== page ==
Tuesday, February 24, 2015

Repair dead Samsung HPS5053X/XAA, bad PSPF501A101A power supply

A customer brought in an old Samsung HPS5053X/XAA.

We've repaired and sold a lot of Y-Main boards for this TV in the past , but when we moved to our current location in the middle of 2014 we broke our own unit and haven't been able to repair and sell those boards anymore.

So naturally we assumed the problem was in the Y-Main, but it wasn't.

The TV was totally dead and that pointed towards the power supply, which is PSPF501A101A :


We tested the board in-place (in the TV) and it was lacking 5V standby.
All fuses tested out good and we had to take it out for further investigation.

All power components tested good and there were no visibly bad electrolytic capacitors.

We ended up finding the rectifier for the standby voltage output being shorted. 
This is the diode DB864 that sits on the secondary winding of the small transformer producing the standby voltage:

On the above picture the diode is already taken out of the board, sorry.

It was SB5H100, which  is a 100V / 5A rectifier.

It doesn't need 100V on the secondary side of the standby and frankly I am surprised it needs 5A, but if they used it then probably there was a good reason for it.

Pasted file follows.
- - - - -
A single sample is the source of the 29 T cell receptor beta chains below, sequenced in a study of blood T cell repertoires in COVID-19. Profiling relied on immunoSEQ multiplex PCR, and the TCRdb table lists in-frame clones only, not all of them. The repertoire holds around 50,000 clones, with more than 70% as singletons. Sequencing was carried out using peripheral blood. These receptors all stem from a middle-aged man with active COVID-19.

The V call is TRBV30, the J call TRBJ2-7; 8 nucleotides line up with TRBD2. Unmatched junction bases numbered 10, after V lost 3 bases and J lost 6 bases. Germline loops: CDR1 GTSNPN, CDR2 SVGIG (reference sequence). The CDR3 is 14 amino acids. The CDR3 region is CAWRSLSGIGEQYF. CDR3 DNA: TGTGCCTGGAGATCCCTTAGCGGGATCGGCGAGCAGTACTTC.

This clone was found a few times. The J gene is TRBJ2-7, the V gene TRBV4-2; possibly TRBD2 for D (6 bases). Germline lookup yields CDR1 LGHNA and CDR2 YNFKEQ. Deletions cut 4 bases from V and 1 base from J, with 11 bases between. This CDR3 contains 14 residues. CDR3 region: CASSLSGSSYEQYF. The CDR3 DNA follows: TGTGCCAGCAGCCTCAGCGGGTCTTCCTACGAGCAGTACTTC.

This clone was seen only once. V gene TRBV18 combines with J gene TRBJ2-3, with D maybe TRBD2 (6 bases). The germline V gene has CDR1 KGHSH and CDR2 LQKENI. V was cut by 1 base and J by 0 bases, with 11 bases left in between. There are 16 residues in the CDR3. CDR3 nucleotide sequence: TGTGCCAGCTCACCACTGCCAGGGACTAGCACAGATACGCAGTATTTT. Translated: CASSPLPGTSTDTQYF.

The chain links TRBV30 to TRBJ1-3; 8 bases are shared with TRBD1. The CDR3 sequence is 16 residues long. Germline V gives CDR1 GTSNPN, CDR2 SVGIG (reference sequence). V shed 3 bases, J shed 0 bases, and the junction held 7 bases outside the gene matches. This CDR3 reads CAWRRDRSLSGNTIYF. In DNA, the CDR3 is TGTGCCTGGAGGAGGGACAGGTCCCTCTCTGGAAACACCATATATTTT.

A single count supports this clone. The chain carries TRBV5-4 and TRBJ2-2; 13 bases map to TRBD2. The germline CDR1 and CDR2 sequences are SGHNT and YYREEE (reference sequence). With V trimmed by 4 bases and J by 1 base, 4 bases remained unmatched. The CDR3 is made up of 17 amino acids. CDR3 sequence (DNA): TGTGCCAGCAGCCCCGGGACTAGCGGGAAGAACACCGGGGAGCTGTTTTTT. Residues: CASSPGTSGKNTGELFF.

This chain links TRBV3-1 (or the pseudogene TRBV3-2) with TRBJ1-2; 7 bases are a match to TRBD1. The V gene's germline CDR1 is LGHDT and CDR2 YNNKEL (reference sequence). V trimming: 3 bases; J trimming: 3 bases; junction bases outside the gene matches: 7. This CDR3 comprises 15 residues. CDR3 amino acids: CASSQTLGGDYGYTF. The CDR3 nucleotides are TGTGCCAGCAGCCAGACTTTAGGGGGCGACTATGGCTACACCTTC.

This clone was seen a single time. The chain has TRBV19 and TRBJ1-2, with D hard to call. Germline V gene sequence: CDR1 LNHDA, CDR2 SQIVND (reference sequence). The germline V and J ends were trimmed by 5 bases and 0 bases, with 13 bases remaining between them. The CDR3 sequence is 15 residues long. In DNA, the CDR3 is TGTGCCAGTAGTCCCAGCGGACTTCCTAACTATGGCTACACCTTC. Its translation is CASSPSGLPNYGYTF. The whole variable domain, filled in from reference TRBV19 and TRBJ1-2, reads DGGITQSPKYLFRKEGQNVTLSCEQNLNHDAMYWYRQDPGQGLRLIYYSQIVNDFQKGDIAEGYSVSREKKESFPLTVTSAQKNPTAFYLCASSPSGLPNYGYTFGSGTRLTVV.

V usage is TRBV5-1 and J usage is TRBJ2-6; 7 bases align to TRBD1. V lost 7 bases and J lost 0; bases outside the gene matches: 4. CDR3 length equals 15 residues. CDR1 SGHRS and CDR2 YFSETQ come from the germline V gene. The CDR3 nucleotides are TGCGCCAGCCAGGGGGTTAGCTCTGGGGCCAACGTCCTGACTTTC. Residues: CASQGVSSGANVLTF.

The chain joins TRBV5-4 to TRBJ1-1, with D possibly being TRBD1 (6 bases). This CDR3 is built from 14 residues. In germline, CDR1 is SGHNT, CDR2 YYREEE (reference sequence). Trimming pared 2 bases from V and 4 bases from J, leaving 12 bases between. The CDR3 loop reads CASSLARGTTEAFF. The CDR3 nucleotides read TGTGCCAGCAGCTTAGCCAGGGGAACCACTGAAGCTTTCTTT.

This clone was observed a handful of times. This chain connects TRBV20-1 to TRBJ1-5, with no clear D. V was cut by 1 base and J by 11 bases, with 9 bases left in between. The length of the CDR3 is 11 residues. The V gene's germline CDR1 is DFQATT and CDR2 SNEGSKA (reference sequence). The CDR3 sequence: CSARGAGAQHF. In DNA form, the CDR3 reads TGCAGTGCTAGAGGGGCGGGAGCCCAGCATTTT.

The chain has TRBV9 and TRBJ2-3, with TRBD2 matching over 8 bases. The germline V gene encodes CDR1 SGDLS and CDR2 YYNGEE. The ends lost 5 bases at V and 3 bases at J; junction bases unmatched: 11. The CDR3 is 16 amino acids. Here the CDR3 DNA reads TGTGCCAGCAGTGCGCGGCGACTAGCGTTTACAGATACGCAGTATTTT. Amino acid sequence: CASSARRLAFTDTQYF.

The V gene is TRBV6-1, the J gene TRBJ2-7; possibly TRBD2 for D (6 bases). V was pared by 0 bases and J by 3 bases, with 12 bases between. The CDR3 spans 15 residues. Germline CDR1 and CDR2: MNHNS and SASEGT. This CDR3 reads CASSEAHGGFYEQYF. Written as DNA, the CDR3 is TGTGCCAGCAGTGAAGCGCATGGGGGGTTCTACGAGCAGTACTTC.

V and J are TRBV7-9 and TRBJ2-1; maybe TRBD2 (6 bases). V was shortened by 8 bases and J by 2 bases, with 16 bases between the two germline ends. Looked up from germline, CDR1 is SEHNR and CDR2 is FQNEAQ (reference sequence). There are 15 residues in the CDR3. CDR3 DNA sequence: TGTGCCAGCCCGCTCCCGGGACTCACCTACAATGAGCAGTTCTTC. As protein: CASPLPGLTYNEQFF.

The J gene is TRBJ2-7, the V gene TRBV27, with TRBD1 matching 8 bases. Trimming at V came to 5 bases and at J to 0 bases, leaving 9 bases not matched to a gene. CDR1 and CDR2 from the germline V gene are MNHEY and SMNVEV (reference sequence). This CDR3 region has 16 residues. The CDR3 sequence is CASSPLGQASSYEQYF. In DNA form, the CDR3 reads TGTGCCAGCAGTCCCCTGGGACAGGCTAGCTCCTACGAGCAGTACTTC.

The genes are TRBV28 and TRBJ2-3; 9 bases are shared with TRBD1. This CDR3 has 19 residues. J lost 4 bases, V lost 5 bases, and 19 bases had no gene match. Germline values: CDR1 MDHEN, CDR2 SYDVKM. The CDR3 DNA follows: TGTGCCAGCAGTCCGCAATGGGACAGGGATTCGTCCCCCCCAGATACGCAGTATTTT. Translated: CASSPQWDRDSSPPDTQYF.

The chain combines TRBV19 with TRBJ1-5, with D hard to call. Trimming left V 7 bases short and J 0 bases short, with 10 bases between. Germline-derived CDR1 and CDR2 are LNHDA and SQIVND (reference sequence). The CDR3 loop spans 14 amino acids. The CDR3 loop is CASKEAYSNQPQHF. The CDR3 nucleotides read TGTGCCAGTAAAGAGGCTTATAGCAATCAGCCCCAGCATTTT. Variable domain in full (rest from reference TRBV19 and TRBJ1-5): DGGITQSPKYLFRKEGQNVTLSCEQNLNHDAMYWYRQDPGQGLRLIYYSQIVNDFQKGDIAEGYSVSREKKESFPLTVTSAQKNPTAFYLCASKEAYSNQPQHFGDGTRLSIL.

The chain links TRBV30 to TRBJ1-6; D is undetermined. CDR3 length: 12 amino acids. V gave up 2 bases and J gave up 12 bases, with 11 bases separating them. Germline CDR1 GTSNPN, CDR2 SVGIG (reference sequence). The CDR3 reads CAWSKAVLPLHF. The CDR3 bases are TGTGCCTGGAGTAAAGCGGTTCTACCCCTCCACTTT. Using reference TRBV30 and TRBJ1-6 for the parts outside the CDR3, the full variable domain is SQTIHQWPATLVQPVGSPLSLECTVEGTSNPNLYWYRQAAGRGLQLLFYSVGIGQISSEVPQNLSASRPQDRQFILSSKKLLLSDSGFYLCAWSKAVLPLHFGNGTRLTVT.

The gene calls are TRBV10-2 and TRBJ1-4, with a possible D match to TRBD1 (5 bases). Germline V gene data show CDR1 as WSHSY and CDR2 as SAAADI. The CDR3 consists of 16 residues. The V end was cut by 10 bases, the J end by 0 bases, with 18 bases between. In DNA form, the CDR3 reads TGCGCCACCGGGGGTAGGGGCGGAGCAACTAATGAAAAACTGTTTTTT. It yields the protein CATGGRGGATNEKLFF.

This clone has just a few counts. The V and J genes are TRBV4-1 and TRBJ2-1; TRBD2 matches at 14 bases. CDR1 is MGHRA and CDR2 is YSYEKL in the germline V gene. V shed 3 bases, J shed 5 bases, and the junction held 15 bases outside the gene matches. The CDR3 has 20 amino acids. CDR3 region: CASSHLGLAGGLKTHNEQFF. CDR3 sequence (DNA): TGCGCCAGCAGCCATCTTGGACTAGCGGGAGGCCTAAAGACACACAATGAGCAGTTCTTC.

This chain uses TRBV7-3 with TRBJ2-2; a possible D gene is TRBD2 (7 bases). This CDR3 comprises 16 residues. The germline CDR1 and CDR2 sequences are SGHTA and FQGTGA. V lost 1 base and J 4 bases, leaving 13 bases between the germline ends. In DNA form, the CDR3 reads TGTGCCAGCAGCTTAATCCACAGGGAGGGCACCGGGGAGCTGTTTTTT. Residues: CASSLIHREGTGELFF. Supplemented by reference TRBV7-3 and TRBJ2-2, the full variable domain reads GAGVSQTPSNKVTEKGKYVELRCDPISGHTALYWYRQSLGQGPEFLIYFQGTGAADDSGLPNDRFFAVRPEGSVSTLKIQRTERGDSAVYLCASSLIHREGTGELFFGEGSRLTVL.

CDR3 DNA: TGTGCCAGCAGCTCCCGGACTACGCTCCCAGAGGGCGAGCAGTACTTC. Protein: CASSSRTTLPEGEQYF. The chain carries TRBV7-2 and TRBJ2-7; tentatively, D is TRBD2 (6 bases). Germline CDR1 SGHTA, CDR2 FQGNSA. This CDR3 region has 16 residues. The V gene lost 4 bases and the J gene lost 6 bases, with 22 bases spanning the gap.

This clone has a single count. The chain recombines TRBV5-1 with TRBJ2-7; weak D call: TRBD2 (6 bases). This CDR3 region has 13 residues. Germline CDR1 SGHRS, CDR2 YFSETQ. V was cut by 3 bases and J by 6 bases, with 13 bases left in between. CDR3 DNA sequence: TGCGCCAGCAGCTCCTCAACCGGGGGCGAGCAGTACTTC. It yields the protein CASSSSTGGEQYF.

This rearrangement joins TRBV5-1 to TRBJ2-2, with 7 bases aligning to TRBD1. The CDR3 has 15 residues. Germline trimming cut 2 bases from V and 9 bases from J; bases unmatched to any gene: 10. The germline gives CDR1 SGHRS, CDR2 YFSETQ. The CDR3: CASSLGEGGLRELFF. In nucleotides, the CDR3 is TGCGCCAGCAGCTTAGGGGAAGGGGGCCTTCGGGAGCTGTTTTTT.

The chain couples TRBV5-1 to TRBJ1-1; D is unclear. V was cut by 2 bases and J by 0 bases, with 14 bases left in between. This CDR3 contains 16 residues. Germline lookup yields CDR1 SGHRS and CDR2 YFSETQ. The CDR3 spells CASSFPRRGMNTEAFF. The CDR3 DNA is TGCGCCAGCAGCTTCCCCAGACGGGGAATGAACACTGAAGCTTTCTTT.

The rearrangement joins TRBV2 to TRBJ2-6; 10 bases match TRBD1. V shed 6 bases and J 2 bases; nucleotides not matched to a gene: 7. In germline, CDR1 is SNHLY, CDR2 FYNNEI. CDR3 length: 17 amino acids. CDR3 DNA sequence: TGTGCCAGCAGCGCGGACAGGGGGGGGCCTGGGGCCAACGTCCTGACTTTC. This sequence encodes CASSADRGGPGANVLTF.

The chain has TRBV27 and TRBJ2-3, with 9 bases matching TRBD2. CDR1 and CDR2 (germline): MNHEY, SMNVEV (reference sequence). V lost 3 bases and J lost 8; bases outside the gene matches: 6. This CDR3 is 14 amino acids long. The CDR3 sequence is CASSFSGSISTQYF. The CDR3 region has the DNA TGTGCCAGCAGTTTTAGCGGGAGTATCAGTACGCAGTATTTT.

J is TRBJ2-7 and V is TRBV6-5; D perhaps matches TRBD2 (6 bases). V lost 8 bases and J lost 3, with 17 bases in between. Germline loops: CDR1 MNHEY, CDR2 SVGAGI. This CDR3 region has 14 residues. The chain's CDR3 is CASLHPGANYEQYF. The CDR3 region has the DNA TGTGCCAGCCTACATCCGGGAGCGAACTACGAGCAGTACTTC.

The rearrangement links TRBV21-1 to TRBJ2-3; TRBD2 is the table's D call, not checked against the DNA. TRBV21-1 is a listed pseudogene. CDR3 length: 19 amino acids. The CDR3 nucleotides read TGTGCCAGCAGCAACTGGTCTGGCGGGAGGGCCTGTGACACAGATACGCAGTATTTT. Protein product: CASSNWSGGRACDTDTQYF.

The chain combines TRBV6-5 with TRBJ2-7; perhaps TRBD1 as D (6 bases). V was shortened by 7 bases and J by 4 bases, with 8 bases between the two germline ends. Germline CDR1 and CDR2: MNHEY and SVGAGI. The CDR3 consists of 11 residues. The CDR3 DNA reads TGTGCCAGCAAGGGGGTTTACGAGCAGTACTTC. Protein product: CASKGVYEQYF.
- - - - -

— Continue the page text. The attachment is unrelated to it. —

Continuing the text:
We didn't have a through-hole 5A/100V diode, so we used an SMD one that  we put on the other side of the board:



The board worked just fine afterwards and so did the TV.

Hope this helps someone save $100 or so for a replacement board.

Saturday, February 21, 2015

IC2 for MLT198L

It feels like we're getting somewhat of a "last hope" outlet for people with hopelessly old TVs :-)

An MLT198L power supply from ILO LCT42HA36 about my age was sent to us with request to repair it as parents or grandparents are attached to the TV.

After doing some digging on the board and digging online I found that people were stumbled trying to find replacement for the PWM driver IC for the standby circuit.



At least in few different online discussions the question has been asked and wasn't answered.

Oddly, there's a schematic for the board available (google for it, you'll find it) and there in place of the IC label there is just a question mark (?).

That tells me someone even more dedicated than us must have spent the time to not only reverse-engineer the schematics of the board, but also put it in a CAD and post it.

Either that or took an original and removed the label of the IC.

I choose the former.